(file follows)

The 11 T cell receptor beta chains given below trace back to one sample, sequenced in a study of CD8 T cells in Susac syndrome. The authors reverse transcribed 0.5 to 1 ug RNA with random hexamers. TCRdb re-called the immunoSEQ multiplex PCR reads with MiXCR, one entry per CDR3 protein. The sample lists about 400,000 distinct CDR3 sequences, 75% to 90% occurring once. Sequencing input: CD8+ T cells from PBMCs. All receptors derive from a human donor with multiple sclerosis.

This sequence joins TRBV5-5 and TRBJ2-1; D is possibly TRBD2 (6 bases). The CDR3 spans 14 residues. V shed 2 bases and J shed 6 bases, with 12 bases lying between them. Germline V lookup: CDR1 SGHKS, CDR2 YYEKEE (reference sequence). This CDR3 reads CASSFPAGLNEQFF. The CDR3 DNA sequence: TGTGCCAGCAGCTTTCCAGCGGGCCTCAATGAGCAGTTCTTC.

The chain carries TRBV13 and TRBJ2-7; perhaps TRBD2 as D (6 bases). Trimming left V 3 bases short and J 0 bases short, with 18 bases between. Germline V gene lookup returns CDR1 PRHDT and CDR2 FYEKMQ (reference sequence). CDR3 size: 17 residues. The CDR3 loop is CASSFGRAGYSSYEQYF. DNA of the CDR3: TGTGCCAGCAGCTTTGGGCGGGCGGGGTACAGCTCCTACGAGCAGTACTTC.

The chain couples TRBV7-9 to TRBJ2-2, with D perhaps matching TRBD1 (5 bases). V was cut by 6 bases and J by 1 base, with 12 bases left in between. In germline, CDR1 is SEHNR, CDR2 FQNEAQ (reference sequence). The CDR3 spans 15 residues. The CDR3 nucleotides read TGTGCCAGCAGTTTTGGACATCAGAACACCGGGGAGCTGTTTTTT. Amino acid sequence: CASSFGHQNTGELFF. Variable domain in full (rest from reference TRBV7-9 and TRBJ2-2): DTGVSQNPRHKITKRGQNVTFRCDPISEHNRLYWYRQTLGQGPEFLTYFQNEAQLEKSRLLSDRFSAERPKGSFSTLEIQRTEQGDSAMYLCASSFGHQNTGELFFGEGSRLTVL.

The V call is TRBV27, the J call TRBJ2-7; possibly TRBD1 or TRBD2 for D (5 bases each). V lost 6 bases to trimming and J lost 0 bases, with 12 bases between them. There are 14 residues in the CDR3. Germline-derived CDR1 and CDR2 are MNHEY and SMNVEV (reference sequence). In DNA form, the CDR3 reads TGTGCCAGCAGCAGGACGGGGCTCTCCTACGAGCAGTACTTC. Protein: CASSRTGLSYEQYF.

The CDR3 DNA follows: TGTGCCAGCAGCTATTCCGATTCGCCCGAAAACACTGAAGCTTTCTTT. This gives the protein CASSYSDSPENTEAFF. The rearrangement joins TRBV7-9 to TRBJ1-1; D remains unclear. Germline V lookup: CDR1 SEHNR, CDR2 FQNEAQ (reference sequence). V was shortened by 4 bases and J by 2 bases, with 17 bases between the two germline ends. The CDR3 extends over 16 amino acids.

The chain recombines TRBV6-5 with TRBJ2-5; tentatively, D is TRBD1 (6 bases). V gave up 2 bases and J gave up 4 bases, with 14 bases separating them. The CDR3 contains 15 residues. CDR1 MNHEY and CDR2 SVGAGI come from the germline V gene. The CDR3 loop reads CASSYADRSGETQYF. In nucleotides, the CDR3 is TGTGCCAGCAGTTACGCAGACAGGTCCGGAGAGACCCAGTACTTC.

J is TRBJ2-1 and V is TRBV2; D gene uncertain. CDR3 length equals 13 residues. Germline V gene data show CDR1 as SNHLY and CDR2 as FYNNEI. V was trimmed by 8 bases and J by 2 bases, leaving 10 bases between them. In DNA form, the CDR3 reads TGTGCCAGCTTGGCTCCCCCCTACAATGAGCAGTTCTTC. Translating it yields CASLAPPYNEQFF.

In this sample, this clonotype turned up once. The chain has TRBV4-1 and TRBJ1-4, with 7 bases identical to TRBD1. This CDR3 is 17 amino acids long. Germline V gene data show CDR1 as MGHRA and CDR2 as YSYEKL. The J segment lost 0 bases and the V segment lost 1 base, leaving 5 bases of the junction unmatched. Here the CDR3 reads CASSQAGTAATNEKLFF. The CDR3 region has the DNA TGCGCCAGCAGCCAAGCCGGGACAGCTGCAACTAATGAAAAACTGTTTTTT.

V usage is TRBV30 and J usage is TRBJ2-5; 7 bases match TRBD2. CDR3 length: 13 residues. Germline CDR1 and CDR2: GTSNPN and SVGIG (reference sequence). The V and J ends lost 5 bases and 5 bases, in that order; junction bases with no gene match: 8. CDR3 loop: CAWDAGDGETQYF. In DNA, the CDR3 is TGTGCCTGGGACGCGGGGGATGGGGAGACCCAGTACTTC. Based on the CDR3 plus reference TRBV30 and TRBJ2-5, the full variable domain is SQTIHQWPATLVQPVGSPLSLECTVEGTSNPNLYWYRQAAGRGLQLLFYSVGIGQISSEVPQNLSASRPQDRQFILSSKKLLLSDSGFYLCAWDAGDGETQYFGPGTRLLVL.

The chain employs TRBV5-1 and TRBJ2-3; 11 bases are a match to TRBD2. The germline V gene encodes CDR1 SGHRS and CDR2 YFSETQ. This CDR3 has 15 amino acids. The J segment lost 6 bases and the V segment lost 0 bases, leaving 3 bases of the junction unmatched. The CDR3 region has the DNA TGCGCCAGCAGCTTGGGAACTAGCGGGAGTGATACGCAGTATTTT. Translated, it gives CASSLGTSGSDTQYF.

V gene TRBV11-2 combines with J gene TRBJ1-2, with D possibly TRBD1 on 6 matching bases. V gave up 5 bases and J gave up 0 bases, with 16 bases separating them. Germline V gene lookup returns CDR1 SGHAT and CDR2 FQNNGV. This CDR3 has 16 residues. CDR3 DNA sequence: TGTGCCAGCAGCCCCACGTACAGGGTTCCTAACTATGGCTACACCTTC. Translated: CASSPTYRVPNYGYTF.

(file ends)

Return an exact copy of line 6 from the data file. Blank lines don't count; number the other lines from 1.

The CDR3 DNA follows: TGTGCCAGCAGCTATTCCGATTCGCCCGAAAACACTGAAGCTTTCTTT. This gives the protein CASSYSDSPENTEAFF. The rearrangement joins TRBV7-9 to TRBJ1-1; D remains unclear. Germline V lookup: CDR1 SEHNR, CDR2 FQNEAQ (reference sequence). V was shortened by 4 bases and J by 2 bases, with 17 bases between the two germline ends. The CDR3 extends over 16 amino acids.